CCTLS 5: Musical and Liturgical Judgments

What’s CCTLS? Just John Paul II’s Chirograph on the Centenary of Tra Le Sollecitudini, issued one century after Pope Pius X released his motu proprio on sacred music.

Today, let’s look at a few qualities of sacred music. You may indeed recognize these as two of the famous three judgments. First the musical:

5. Another principle, affirmed by St Pius X in the Motu Proprio Tra le Sollecitudini and which is closely connected with the previous one, is that of sound form. There can be no music composed for the celebration of sacred rites which is not first of all “true art” or which does not have that efficacy “which the Church aims at obtaining in admitting into her Liturgy the art of musical sounds”[TlS 2].

Yet this quality alone does not suffice. Indeed, liturgical music must meet the specific prerequisites of the Liturgy: full adherence to the text it presents, synchronization with the time and moment in the Liturgy for which it is intended, appropriately reflecting the gestures proposed by the rite. The various moments in the Liturgy require a musical expression of their own. From time to time this must fittingly bring out the nature proper to a specific rite, now proclaiming God’s marvels, now expressing praise, supplication or even sorrow for the experience of human suffering which, however, faith opens to the prospect of Christian hope.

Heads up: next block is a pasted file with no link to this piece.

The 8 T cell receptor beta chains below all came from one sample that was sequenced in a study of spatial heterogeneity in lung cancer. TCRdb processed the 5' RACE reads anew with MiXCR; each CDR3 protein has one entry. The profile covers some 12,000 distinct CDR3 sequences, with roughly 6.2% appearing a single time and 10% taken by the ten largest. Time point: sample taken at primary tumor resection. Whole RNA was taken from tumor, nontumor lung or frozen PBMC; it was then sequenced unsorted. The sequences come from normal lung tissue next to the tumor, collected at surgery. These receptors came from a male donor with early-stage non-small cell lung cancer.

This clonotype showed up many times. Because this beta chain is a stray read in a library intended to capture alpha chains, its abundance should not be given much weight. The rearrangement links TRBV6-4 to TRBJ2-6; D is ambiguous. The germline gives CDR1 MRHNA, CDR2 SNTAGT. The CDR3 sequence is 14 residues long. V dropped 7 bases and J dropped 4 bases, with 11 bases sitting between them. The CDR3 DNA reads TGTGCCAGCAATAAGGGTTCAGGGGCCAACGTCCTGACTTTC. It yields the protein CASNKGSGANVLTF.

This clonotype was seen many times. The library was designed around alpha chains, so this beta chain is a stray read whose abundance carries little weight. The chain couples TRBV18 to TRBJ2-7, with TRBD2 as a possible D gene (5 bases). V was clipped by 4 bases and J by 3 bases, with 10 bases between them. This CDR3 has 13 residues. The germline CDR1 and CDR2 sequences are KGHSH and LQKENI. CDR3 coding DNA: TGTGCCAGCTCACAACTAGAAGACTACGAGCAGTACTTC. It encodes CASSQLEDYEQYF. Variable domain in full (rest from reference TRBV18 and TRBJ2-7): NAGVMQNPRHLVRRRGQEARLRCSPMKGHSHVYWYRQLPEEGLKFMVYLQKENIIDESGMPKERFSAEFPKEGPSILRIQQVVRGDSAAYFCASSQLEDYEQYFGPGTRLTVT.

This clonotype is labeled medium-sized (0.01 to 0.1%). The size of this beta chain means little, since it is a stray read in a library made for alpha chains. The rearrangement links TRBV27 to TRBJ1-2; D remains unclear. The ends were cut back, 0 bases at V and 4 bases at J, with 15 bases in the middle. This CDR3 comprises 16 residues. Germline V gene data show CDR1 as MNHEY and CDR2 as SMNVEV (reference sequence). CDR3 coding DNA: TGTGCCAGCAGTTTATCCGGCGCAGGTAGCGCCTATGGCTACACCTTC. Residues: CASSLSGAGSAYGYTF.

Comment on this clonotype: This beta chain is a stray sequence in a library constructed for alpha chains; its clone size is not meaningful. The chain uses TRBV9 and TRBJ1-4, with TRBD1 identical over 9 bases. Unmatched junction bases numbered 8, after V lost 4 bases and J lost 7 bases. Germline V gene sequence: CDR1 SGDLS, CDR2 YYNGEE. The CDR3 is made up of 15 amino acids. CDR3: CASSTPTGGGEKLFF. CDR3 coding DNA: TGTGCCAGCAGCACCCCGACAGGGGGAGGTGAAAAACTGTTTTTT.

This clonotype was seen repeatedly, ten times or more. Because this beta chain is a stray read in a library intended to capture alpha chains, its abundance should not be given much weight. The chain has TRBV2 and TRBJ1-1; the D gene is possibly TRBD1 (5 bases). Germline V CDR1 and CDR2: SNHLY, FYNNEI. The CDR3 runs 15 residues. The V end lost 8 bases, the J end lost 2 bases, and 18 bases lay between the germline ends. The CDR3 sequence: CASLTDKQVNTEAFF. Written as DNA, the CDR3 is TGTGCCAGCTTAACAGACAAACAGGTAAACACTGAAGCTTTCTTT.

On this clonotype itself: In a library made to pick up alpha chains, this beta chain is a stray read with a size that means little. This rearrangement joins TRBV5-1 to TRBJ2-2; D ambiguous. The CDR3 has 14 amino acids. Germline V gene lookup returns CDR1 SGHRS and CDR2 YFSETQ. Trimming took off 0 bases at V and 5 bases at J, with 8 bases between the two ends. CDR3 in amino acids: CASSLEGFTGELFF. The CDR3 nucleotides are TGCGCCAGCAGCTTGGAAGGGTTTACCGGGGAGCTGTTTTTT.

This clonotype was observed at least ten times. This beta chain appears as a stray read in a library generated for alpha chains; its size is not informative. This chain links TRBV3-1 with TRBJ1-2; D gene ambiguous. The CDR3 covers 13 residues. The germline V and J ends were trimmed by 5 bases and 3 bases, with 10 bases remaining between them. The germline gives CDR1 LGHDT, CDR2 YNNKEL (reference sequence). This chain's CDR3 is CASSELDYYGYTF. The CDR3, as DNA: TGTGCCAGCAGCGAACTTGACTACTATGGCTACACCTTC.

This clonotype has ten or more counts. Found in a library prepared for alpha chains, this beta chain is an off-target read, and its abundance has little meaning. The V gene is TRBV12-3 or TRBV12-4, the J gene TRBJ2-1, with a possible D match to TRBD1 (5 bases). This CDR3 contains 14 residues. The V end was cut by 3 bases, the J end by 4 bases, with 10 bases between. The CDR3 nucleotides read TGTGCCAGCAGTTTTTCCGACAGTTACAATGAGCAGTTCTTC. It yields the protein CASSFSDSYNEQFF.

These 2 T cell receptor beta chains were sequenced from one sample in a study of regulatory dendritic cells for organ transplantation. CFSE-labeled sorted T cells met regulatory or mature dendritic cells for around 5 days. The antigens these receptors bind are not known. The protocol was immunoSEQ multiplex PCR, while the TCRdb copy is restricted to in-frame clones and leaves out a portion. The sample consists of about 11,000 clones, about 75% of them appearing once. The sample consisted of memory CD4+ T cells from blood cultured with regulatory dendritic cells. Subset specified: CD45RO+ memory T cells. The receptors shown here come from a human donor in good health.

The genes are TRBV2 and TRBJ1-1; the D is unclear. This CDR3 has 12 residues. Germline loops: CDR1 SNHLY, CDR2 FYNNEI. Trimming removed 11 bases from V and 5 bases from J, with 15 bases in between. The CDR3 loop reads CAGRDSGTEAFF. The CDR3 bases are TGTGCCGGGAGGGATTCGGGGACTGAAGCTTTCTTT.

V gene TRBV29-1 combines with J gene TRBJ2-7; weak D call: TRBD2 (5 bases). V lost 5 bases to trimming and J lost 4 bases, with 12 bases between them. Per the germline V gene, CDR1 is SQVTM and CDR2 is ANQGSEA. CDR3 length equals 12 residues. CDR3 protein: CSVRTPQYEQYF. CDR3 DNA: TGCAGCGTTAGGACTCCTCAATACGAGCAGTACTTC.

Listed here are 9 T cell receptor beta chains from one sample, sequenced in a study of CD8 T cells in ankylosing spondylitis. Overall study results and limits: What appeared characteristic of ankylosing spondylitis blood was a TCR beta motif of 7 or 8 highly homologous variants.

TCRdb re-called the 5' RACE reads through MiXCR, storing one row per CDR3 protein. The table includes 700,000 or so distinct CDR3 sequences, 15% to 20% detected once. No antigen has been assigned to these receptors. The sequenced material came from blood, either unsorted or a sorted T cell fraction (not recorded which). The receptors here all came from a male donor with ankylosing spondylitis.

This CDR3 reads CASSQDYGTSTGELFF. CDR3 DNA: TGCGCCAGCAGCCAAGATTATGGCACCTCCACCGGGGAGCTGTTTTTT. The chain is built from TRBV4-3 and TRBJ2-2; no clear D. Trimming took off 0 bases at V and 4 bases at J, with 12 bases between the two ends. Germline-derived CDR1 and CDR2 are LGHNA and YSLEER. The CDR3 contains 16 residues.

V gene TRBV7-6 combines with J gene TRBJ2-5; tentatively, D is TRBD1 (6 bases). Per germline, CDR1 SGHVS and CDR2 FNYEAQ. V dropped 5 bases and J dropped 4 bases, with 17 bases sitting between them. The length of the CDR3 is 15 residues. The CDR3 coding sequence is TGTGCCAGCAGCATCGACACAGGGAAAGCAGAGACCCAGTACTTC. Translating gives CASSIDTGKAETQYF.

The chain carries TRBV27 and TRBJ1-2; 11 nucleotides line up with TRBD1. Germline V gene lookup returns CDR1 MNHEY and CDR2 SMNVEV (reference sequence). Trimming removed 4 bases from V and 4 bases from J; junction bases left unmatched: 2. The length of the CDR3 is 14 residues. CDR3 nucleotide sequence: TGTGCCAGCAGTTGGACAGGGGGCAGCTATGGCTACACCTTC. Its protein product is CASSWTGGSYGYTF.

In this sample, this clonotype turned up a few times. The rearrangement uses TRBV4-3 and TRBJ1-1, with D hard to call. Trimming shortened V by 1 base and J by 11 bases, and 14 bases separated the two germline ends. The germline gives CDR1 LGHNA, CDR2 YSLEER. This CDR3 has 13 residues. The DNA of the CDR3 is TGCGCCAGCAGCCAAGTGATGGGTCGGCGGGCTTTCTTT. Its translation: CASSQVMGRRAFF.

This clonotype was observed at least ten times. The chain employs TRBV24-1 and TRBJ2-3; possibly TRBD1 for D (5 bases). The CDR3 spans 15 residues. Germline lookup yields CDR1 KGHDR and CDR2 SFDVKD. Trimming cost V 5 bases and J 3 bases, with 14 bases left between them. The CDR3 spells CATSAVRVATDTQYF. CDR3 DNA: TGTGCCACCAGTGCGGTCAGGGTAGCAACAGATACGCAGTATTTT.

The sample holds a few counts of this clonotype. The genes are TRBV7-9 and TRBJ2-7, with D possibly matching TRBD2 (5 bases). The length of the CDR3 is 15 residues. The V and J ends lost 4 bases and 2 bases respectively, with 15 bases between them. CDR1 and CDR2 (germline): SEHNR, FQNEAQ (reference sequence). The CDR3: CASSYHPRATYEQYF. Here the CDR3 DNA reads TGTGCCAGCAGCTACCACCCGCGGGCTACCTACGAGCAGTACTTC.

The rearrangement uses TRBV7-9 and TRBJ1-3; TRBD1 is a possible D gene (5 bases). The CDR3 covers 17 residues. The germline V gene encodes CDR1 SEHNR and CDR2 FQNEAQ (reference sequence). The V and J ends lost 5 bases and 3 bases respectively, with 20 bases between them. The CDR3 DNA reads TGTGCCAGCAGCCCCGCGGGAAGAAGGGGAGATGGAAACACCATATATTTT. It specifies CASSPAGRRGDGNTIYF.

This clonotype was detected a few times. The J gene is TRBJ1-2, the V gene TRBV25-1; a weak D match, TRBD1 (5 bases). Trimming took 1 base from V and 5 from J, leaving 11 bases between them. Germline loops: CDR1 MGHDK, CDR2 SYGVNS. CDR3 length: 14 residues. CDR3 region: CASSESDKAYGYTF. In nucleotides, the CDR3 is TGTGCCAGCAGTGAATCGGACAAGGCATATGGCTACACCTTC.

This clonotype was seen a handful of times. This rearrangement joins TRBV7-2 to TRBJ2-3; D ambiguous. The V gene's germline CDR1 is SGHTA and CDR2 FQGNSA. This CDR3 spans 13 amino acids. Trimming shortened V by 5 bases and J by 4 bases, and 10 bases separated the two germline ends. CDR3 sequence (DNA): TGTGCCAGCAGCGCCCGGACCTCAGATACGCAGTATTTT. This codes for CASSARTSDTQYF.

I once read a Michael Joncas commentary on Godspell, especially this song, which he felt didn’t quite match the nature of Psalm 137, either from a Scriptural or liturgical perspective. Great pop musical song, but not quite a match for the liturgy.

All CCTLS suggests in this section is that music must be of the highest quality. I would add not only in composition, but also in the actual execution of the music. 5b is a familiar principle to the pastoral musician: music always serves the liturgy. Great music doesn’t always serve worship, and that’s okay. That makes the music suitable for the concert hall. And for personal enjoyment. Those are not low ideals–not at all. But concertizing and enjoyment are not the primary aims of liturgy.


About catholicsensibility

Todd lives in the Pacific Northwest, serving a Catholic parish as a lay minister.
This entry was posted in Chirograph for the Centenary of TLS, post-conciliar liturgy documents. Bookmark the permalink.

One Response to CCTLS 5: Musical and Liturgical Judgments

  1. Ken Macek says:

    Re: On the Willows…you’re probably remembering his remarks that this (as do most other Ps 137 musical settings, I might add!) portrays exile as wistful nostalgia on the banks of an idyllic stream when, in fact, the waters the tribes were most likely to be around were Babylon’s sewers they were slave labor for constructing/maintaining. This is an ANGRY text, even omitting the last line which has long been vetted-out of Lectionary use.

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